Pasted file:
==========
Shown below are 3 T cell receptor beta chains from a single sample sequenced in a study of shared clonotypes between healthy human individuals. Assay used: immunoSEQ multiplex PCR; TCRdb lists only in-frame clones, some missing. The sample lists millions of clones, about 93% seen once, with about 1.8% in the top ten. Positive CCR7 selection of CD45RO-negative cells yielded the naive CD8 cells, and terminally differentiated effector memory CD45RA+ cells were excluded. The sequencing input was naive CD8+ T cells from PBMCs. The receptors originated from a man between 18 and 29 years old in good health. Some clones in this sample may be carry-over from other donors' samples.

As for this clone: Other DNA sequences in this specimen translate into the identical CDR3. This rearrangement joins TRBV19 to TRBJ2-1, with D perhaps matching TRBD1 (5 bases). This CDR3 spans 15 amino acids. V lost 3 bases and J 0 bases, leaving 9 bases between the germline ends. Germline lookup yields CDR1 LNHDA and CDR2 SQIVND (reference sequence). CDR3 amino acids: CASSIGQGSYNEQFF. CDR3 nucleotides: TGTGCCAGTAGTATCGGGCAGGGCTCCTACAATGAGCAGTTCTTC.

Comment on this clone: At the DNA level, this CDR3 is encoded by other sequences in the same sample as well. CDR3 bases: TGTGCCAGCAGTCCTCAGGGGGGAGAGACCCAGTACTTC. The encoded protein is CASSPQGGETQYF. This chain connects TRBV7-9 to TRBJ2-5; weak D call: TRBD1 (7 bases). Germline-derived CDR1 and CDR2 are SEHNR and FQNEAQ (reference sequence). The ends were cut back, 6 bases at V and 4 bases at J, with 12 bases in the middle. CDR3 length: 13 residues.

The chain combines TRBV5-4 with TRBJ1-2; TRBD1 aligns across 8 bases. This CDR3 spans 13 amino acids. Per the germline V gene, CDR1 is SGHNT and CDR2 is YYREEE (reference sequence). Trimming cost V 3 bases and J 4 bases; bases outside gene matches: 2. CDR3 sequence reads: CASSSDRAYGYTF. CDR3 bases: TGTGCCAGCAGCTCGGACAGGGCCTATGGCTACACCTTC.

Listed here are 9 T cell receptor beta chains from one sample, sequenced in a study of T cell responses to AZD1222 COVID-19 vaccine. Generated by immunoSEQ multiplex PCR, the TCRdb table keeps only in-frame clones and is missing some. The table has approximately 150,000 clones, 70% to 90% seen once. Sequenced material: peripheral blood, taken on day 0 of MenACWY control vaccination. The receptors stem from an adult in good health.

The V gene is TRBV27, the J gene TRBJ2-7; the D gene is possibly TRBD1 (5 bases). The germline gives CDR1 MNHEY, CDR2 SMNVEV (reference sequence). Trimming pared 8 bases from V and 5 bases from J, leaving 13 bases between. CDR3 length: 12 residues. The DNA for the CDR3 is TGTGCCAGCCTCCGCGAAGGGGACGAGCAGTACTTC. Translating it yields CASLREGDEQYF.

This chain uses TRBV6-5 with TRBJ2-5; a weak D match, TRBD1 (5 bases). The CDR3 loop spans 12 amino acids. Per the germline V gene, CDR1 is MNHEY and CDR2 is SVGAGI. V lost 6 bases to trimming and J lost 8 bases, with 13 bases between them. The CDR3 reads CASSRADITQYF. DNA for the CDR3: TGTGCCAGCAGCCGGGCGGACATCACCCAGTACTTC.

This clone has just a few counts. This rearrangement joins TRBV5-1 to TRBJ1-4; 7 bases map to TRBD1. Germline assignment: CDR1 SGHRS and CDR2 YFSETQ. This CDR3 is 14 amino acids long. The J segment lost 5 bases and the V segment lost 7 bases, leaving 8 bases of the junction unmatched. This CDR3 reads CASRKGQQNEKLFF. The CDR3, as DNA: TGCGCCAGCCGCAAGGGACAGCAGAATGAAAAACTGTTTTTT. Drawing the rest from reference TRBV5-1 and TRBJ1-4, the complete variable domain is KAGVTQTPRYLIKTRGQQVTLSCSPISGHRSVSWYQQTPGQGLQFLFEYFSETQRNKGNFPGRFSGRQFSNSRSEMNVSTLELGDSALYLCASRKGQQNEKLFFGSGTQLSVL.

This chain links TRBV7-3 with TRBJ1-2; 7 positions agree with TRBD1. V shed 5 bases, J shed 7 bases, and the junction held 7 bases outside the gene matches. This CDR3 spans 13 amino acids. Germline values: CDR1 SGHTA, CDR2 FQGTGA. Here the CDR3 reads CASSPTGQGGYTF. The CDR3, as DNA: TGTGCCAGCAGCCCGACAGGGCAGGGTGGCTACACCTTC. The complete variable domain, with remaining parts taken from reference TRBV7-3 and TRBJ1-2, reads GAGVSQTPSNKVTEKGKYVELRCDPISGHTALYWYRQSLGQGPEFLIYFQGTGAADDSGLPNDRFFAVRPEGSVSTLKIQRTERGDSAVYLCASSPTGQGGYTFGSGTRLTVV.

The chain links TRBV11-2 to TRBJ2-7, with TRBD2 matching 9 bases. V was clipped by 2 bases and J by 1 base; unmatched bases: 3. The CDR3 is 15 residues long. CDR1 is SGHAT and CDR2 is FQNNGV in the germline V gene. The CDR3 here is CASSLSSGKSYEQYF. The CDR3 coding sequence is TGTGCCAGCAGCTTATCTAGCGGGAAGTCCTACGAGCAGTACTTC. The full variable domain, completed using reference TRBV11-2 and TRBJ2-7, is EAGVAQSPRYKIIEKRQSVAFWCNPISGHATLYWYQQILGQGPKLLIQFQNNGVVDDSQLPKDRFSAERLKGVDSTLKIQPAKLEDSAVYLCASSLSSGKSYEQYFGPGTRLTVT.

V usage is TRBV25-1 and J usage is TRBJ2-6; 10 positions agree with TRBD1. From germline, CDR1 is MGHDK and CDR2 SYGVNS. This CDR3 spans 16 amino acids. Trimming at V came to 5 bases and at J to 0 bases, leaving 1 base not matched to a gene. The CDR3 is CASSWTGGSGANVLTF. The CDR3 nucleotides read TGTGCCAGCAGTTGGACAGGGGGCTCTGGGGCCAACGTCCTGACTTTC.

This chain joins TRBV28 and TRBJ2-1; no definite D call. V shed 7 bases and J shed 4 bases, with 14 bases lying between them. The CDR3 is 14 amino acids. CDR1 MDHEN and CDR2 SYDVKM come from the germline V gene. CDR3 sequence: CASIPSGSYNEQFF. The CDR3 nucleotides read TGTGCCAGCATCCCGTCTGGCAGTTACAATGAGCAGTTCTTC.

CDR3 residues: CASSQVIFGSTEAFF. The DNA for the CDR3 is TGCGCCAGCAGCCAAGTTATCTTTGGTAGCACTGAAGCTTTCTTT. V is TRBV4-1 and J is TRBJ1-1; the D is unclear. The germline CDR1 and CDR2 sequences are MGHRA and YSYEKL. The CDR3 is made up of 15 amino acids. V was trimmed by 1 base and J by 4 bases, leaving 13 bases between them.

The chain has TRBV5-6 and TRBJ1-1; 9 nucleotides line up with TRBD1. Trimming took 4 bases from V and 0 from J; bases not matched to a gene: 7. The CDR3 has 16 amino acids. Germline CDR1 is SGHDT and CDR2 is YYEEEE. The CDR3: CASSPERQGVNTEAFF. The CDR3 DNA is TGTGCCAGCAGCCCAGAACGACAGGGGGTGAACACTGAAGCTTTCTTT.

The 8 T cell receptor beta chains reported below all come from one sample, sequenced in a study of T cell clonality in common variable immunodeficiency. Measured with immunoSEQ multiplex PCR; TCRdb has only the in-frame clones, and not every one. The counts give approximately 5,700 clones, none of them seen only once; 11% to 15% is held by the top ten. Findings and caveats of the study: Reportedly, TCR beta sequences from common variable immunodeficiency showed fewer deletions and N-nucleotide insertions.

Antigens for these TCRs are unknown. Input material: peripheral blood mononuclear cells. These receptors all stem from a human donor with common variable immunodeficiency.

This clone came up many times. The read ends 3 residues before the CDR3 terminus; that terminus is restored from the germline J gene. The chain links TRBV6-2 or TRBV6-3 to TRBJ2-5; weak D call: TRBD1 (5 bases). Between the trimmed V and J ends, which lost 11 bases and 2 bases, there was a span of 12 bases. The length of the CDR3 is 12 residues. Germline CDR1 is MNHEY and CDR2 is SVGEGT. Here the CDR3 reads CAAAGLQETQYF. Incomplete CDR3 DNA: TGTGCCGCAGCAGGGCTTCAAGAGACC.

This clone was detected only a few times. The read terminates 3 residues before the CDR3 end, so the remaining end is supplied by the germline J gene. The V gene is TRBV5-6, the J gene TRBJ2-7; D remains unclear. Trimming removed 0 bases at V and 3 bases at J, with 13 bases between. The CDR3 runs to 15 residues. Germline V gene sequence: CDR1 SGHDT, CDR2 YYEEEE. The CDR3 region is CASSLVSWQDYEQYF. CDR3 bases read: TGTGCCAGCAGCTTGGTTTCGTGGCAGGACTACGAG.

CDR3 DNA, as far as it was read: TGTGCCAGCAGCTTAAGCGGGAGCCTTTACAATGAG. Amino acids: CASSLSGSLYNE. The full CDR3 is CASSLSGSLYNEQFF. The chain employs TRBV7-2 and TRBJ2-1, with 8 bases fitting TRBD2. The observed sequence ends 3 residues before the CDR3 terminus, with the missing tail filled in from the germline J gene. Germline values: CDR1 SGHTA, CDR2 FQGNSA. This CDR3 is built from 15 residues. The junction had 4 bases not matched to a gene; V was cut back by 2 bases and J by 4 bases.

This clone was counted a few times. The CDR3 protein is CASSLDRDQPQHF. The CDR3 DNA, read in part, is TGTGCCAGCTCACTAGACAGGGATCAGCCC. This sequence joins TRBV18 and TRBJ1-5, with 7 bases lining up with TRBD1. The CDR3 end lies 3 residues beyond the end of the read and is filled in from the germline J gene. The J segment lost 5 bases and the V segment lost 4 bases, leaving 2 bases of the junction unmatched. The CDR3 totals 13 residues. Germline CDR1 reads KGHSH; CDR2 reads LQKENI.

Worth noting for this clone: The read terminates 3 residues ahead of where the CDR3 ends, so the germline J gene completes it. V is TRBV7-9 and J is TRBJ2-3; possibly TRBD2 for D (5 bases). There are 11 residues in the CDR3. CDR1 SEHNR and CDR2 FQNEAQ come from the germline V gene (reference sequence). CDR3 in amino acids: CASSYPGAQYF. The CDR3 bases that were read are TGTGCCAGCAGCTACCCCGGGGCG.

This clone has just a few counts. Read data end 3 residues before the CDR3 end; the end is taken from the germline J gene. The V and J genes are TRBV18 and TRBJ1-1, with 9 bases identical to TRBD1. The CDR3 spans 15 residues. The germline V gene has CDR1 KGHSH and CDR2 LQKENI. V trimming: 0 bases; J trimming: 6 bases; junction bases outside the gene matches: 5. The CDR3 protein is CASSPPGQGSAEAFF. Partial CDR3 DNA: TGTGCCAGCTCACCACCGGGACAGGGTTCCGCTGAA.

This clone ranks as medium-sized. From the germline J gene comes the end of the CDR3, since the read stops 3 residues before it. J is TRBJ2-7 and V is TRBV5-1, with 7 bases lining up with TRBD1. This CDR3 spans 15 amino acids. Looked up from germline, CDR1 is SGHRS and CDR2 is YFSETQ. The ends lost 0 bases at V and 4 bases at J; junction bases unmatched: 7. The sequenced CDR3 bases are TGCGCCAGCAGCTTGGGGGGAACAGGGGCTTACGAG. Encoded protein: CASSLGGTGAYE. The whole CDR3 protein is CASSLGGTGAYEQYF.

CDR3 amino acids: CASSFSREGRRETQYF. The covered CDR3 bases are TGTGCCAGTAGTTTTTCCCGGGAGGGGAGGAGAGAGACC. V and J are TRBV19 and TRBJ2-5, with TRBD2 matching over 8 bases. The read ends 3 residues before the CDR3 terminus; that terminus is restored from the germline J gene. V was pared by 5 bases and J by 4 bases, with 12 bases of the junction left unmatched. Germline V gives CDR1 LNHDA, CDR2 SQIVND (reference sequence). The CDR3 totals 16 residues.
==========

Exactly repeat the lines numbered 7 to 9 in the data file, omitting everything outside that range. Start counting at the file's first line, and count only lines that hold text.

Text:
This chain uses TRBV6-5 with TRBJ2-5; a weak D match, TRBD1 (5 bases). The CDR3 loop spans 12 amino acids. Per the germline V gene, CDR1 is MNHEY and CDR2 is SVGAGI. V lost 6 bases to trimming and J lost 8 bases, with 13 bases between them. The CDR3 reads CASSRADITQYF. DNA for the CDR3: TGTGCCAGCAGCCGGGCGGACATCACCCAGTACTTC.

This clone has just a few counts. This rearrangement joins TRBV5-1 to TRBJ1-4; 7 bases map to TRBD1. Germline assignment: CDR1 SGHRS and CDR2 YFSETQ. This CDR3 is 14 amino acids long. The J segment lost 5 bases and the V segment lost 7 bases, leaving 8 bases of the junction unmatched. This CDR3 reads CASRKGQQNEKLFF. The CDR3, as DNA: TGCGCCAGCCGCAAGGGACAGCAGAATGAAAAACTGTTTTTT. Drawing the rest from reference TRBV5-1 and TRBJ1-4, the complete variable domain is KAGVTQTPRYLIKTRGQQVTLSCSPISGHRSVSWYQQTPGQGLQFLFEYFSETQRNKGNFPGRFSGRQFSNSRSEMNVSTLELGDSALYLCASRKGQQNEKLFFGSGTQLSVL.

This chain links TRBV7-3 with TRBJ1-2; 7 positions agree with TRBD1. V shed 5 bases, J shed 7 bases, and the junction held 7 bases outside the gene matches. This CDR3 spans 13 amino acids. Germline values: CDR1 SGHTA, CDR2 FQGTGA. Here the CDR3 reads CASSPTGQGGYTF. The CDR3, as DNA: TGTGCCAGCAGCCCGACAGGGCAGGGTGGCTACACCTTC. The complete variable domain, with remaining parts taken from reference TRBV7-3 and TRBJ1-2, reads GAGVSQTPSNKVTEKGKYVELRCDPISGHTALYWYRQSLGQGPEFLIYFQGTGAADDSGLPNDRFFAVRPEGSVSTLKIQRTERGDSAVYLCASSPTGQGGYTFGSGTRLTVV.